Top Interrogation Experts Agree: Torture Doesn’t Work

Apologists for torture say that it was a “necessarily evil” to stop future terror attacks.

However, the top interrogation experts all say torture that doesn’t work:

  • Army Field Manual 34-52 Chapter 1 says:

    “Experience indicates that the use of force is not necessary to gain the cooperation of sources for interrogation. Therefore, the use of force is a poor technique, as it yields unreliable results, may damage subsequent collection efforts, and can induce the source to say whatever he thinks the interrogator wants to hear.”

  • A 30-year veteran of CIA’s operations directorate who rose to the most senior managerial ranks, says:

    “The administration’s claims of having ‘saved thousands of Americans’ can be dismissed out of hand because credible evidence has never been offered — not even an authoritative leak of any major terrorist operation interdicted based on information gathered from these interrogations in the past seven years. … It is irresponsible for any administration not to tell a credible story that would convince critics at home and abroad that this torture has served some useful purpose.

    This is not just because the old hands overwhelmingly believe that torture doesn’t work — it doesn’t — but also because they know that torture creates more terrorists and fosters more acts of terror than it could possibly neutralize.”

  • The FBI interrogators who actually interviewed some of the 9/11 suspects say torture didn’t work
  • A former US Air Force interrogator said that information obtained from torture is unreliable, and that torture just creates more terrorists
  • A former high-level CIA officer states:

Many governments that have routinely tortured to obtain information have abandoned the practice when they discovered that other approaches actually worked better for extracting information. Israel prohibited torturing Palestinian terrorist suspects in 1999. Even the German Gestapo stopped torturing French resistance captives when it determined that treating prisoners well actually produced more and better intelligence.

Still don’t believe it? These people also say torture doesn’t produce usable intelligence:

  • Former high-level CIA official Bob Baer said “And torture — I just don’t think it really works … you don’t get the truth. What happens when you torture people is, they figure out what you want to hear and they tell you.”
  • Rear Admiral (ret.) John Hutson, former Judge Advocate General for the Navy, said “Another objection is that torture doesn’t work. All the literature and experts say that if we really want usable information, we should go exactly the opposite way and try to gain the trust and confidence of the prisoners.”
  • Michael Scheuer, formerly a senior CIA official in the Counter-Terrorism Center, said “I personally think that any information gotten through extreme methods of torture would probably be pretty useless because it would be someone telling you what you wanted to hear.”
  • Dan Coleman, one of the FBI agents assigned to the 9/11 suspects held at Guantanamo said “Brutalization doesn’t work. We know that. “

Many other professional interrogators say the same thing (see this, this, and this).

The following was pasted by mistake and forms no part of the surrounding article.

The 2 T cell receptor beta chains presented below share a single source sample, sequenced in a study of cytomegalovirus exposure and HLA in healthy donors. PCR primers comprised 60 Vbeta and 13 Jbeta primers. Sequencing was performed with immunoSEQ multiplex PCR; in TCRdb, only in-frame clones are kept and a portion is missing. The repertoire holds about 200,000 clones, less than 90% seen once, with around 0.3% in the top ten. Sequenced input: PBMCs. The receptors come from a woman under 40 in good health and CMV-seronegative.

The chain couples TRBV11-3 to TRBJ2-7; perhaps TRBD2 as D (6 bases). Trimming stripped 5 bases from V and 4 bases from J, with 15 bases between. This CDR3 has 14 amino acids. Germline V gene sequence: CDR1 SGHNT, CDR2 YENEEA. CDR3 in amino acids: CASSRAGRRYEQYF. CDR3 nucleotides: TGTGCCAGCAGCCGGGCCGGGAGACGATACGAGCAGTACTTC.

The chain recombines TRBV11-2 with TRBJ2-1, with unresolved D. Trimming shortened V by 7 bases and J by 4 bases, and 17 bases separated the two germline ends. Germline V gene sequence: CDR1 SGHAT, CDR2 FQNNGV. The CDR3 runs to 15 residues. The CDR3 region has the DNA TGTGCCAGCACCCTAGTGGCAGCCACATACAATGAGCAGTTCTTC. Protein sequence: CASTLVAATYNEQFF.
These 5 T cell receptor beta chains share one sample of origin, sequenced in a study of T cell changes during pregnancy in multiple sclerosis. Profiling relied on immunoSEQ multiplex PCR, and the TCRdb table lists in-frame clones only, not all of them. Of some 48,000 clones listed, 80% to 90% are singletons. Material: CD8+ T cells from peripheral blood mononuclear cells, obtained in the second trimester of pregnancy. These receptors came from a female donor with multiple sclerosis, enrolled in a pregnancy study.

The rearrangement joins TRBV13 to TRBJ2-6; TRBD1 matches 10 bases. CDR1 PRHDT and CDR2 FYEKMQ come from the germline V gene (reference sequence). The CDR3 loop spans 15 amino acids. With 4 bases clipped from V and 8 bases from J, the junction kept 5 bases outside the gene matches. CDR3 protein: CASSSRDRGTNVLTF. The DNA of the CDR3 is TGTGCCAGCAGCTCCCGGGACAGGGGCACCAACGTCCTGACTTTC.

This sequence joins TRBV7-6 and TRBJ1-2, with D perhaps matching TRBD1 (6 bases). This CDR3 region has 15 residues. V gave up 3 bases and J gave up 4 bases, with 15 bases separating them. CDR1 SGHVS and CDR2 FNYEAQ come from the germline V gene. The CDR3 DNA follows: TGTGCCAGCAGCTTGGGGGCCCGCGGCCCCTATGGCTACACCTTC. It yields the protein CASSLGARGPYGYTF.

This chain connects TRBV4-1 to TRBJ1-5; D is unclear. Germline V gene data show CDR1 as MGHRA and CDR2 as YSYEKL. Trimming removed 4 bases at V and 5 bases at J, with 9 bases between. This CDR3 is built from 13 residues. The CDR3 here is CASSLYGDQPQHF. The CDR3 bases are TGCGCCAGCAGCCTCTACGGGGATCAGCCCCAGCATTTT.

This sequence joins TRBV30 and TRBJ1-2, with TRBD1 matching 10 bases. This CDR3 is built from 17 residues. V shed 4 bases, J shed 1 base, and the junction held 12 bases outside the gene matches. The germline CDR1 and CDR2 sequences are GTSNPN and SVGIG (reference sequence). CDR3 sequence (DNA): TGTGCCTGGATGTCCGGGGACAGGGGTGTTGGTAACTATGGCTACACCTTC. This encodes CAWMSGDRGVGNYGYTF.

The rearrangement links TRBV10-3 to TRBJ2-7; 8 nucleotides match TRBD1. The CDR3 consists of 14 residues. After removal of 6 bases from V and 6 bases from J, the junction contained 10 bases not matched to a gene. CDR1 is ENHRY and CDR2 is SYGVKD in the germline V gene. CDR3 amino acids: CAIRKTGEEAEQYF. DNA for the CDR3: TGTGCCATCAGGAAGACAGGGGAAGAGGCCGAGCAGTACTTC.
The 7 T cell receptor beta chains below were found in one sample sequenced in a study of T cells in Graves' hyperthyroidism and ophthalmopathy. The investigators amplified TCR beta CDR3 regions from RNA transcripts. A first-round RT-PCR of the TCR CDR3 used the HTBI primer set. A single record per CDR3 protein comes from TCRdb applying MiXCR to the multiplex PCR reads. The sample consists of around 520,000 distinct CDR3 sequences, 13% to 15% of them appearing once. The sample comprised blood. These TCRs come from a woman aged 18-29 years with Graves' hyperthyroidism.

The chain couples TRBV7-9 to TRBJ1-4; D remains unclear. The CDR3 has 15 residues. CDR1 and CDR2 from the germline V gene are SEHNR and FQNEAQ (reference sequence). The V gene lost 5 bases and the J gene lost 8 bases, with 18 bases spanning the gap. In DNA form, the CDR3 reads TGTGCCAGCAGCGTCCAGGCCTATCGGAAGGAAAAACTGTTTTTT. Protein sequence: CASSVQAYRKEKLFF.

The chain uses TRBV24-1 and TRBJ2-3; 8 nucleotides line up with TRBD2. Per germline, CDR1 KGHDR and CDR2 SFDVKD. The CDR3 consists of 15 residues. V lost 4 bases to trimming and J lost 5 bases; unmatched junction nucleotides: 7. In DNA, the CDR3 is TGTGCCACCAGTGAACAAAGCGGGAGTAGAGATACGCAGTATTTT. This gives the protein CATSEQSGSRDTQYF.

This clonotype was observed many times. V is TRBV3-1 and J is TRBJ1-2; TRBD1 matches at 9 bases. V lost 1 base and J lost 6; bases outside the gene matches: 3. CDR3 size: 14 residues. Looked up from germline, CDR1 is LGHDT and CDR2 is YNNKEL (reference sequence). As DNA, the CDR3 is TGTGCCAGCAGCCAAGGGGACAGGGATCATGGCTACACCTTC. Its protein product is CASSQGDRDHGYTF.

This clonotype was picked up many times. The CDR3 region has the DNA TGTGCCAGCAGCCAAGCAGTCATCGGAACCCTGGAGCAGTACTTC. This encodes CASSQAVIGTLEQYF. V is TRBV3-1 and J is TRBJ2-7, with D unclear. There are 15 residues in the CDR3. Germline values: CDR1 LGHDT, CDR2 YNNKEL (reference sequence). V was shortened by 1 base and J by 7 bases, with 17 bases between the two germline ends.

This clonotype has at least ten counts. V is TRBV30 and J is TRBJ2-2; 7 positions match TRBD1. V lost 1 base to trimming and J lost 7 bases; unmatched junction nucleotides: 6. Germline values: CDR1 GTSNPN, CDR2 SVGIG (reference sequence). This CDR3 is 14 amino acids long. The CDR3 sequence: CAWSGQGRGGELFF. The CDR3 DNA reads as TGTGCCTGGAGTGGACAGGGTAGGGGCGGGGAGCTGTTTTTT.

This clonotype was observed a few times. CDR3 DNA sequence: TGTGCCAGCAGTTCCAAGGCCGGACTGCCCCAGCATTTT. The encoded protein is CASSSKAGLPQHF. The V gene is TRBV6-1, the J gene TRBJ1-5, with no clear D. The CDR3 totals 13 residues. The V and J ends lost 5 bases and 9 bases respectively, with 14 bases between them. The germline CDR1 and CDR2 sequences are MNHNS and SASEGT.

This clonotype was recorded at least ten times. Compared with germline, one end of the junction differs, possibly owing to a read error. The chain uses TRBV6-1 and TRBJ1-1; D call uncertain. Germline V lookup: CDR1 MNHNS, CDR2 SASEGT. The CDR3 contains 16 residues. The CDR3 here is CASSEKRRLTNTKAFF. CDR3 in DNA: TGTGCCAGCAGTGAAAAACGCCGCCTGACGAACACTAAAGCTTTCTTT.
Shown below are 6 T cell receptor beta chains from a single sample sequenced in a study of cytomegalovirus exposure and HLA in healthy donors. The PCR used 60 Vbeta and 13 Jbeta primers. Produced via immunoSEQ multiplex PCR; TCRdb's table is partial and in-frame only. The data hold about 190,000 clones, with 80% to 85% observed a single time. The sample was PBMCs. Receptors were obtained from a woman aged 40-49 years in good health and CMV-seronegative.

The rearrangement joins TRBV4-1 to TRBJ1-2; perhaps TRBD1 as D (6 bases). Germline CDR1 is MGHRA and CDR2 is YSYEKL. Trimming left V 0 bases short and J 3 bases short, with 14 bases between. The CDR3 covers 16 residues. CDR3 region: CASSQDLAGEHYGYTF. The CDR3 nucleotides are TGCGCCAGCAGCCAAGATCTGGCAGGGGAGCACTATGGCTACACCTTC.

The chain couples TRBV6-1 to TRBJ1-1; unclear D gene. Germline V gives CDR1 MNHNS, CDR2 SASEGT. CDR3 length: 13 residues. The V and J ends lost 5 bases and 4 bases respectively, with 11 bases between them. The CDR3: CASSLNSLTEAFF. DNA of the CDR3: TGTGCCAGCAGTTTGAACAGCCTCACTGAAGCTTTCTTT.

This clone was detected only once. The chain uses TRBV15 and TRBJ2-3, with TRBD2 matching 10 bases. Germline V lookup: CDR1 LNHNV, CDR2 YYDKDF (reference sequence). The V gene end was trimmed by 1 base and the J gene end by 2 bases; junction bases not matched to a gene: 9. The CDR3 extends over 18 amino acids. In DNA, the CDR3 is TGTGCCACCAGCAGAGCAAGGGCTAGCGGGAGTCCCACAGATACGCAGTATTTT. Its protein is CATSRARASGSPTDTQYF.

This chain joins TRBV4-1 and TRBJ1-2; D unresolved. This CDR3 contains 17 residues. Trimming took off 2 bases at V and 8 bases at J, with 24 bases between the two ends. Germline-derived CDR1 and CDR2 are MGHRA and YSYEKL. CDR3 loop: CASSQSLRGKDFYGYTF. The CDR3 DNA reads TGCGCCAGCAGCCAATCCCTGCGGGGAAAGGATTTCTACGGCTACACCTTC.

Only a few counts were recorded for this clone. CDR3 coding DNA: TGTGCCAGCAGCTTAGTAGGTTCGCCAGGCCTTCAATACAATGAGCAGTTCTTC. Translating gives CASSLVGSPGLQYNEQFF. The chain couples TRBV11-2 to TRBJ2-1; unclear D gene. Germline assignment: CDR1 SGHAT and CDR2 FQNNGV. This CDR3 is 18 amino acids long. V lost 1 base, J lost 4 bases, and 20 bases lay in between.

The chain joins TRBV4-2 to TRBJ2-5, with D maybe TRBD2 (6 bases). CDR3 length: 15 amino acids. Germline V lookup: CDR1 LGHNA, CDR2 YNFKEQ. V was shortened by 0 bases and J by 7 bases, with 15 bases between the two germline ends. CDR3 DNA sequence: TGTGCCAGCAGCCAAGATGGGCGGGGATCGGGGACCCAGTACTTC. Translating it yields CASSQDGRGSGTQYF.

In fact, one of the top interrogators in Iraq got information from a high-level Al Qaeda suspect not through torture, but by giving him cookies.

And top American World War 2 interrogators got more information using chess or Ping-Pong instead of torture than those who use torture are getting today.

And the head of Britain’s wartime interrogation center in London said:

“Violence is taboo. Not only does it produce answers to please, but it lowers the standard of information.”

Indeed, one of the top military interrogators said that torture does not work, that it has resulted in hundreds or thousands of deaths of U.S. soldiers, and that torture by Americans of innocent Iraqis is the main reason that foreign fighters started fighting against Americans in Iraq in the first place (in fact, the experts agree that torture reduces national security).

And – according to the experts – torture is unnecessary even to prevent “ticking time bombs” from exploding (see this, this and this). Indeed, a top expert says that torture would fail in a real ‘ticking time-bomb’ situation

And Dick Cheney’s claim that waterboarding Khalid Shaikh Mohammed stopped a terror attack on L.A.? As the Chicago Tribune notes:

The Bush administration claimed that the waterboarding of Khalid Shaikh Mohammed helped foil a planned 2002 attack on Los Angeles — forgetting that he wasn’t captured until 2003.

(see this confirmation from the BBC: “Khalid Sheikh Mohammed … was captured in Pakistan in 2003”).

Indeed, Khalid Sheikh Mohammed himself said:

During the harshest period of my interrogation I gave a lot of false information in order to satisfy what I believed the interrogators wished to hear in order to make the ill-treatment stop. I later told the interrogators that their methods were stupid and counterproductive. I’m sure that the false information I was forced to invent in order to make the ill-treatment stop wasted a lot of their time and led to several false red-alerts being placed in the U.S.

And “the CIA inspector general in 2004 found that there was no conclusive proof that waterboarding or other harsh interrogation techniques helped the Bush administration thwart any ‘specific imminent attacks,’ according to recently declassified Justice Department memos.”

And when long-time FBI director Mueller was asked whether any attacks on America been disrupted thanks to intelligence obtained through “enhanced techniques”, he responded “I don’t believe that has been the case.”

And see this.

And if you believe that the military was pushing for “enhanced interrogation”, think again (and see this).

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